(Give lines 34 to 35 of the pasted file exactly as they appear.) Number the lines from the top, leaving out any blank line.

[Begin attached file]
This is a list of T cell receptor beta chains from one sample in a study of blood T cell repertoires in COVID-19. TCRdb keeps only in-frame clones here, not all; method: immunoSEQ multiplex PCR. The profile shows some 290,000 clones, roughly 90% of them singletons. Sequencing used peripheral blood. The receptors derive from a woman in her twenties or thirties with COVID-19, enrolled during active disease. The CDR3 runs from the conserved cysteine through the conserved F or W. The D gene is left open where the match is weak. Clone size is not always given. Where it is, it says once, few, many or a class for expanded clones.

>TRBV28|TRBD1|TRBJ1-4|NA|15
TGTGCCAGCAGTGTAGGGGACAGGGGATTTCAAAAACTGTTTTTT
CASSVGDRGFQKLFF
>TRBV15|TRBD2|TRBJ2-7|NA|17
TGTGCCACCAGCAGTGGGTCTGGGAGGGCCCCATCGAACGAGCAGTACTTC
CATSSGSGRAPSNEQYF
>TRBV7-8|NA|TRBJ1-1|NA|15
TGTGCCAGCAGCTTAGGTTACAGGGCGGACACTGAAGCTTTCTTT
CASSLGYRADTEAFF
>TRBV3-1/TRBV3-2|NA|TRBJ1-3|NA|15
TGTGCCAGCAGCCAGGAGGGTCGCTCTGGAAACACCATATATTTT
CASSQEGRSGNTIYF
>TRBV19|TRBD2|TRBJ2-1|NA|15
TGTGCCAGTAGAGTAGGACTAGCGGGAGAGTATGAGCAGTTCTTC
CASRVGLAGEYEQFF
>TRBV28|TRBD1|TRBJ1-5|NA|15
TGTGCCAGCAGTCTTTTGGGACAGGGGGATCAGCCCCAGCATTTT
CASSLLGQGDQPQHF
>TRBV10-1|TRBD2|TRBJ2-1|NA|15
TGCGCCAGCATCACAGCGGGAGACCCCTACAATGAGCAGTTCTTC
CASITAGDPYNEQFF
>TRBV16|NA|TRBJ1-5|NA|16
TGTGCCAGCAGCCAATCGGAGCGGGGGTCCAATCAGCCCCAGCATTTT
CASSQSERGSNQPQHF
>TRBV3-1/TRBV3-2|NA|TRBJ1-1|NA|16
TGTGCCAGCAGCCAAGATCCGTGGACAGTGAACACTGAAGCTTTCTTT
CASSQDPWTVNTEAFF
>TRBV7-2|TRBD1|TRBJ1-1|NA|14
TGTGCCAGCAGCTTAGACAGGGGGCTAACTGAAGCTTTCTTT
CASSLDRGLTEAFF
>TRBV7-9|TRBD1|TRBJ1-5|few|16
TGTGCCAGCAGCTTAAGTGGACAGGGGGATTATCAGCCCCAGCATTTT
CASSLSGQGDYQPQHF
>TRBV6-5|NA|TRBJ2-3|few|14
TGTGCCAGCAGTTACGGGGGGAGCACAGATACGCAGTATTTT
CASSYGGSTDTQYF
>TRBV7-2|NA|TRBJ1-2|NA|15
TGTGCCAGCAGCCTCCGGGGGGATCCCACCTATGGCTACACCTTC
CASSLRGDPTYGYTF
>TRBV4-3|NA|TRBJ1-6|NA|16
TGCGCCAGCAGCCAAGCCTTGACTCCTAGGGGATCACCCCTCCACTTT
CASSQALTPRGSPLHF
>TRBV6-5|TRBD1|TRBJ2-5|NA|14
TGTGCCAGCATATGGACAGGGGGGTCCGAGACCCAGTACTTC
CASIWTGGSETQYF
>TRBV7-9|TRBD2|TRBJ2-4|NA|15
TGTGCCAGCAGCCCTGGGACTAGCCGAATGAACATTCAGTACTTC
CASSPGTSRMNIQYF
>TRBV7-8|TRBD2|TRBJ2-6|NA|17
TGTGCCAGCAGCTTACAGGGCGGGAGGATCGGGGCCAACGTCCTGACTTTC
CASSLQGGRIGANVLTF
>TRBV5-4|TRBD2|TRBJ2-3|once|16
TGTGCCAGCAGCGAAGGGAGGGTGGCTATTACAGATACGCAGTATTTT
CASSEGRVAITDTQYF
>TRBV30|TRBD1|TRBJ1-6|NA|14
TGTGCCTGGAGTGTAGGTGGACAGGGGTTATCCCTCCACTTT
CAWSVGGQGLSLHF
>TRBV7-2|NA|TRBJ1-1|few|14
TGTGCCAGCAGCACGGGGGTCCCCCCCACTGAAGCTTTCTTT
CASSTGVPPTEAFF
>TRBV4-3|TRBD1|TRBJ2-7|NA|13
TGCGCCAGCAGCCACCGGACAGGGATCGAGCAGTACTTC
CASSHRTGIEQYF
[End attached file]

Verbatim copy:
CASSLSGQGDYQPQHF
>TRBV6-5|NA|TRBJ2-3|few|14